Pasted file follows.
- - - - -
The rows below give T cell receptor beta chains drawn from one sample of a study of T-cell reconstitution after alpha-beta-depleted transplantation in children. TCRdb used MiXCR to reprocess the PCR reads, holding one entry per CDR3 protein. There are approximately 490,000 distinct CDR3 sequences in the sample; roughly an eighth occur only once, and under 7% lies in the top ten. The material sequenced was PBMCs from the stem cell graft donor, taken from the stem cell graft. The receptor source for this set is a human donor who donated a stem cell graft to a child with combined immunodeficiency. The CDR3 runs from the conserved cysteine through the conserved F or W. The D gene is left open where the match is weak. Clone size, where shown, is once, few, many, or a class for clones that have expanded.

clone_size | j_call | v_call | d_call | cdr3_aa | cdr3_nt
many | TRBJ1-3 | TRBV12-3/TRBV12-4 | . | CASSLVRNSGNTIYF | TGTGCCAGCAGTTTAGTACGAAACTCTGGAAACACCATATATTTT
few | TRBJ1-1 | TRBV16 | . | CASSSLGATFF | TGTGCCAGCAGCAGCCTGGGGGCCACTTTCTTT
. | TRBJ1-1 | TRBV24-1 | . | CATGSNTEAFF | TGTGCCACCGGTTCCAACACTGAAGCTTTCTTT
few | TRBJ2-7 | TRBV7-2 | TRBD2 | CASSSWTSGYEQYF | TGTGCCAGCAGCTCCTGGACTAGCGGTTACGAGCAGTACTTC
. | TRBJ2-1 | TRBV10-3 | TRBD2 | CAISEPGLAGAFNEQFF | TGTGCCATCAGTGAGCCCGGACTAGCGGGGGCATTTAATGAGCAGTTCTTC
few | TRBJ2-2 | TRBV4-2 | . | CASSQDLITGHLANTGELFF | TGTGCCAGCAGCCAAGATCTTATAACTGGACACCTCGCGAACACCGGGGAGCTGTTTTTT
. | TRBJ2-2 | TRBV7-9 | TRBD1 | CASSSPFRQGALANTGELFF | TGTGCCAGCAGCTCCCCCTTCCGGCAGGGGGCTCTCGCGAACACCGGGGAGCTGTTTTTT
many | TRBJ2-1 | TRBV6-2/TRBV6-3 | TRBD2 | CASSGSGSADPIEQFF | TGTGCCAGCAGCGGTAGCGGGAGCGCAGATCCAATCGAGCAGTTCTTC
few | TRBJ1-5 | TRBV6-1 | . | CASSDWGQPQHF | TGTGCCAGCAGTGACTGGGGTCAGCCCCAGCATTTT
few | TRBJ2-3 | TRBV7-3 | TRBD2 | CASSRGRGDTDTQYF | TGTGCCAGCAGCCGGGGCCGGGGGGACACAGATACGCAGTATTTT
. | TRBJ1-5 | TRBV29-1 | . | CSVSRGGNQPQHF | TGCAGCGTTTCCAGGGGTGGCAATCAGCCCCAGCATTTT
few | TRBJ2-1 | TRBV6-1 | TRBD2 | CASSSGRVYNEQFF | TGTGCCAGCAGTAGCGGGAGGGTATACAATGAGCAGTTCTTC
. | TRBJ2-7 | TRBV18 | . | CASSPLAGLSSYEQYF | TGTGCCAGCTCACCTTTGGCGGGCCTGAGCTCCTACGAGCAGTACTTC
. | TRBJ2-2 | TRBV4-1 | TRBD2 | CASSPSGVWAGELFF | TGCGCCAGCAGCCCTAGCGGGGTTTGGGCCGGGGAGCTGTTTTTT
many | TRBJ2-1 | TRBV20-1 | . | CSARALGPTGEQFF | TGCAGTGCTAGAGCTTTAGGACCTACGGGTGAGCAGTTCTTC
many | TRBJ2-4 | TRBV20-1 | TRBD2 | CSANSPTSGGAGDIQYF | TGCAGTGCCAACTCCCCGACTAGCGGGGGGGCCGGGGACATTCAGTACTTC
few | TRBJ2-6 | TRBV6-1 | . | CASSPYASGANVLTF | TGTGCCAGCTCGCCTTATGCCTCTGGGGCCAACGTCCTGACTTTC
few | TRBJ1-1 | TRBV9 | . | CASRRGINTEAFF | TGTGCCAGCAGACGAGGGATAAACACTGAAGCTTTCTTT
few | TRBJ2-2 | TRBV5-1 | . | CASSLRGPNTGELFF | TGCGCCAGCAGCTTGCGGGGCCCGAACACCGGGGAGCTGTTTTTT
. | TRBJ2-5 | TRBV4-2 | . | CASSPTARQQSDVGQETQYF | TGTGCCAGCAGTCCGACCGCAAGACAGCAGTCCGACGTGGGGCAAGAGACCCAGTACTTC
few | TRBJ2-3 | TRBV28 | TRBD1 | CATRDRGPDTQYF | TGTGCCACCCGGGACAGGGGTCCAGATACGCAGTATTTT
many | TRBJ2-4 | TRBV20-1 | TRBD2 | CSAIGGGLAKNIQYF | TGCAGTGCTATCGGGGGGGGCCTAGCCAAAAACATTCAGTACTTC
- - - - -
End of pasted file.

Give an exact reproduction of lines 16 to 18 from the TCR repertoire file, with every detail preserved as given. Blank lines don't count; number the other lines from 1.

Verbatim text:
. | TRBJ2-2 | TRBV4-1 | TRBD2 | CASSPSGVWAGELFF | TGCGCCAGCAGCCCTAGCGGGGTTTGGGCCGGGGAGCTGTTTTTT
many | TRBJ2-1 | TRBV20-1 | . | CSARALGPTGEQFF | TGCAGTGCTAGAGCTTTAGGACCTACGGGTGAGCAGTTCTTC
many | TRBJ2-4 | TRBV20-1 | TRBD2 | CSANSPTSGGAGDIQYF | TGCAGTGCCAACTCCCCGACTAGCGGGGGGGCCGGGGACATTCAGTACTTC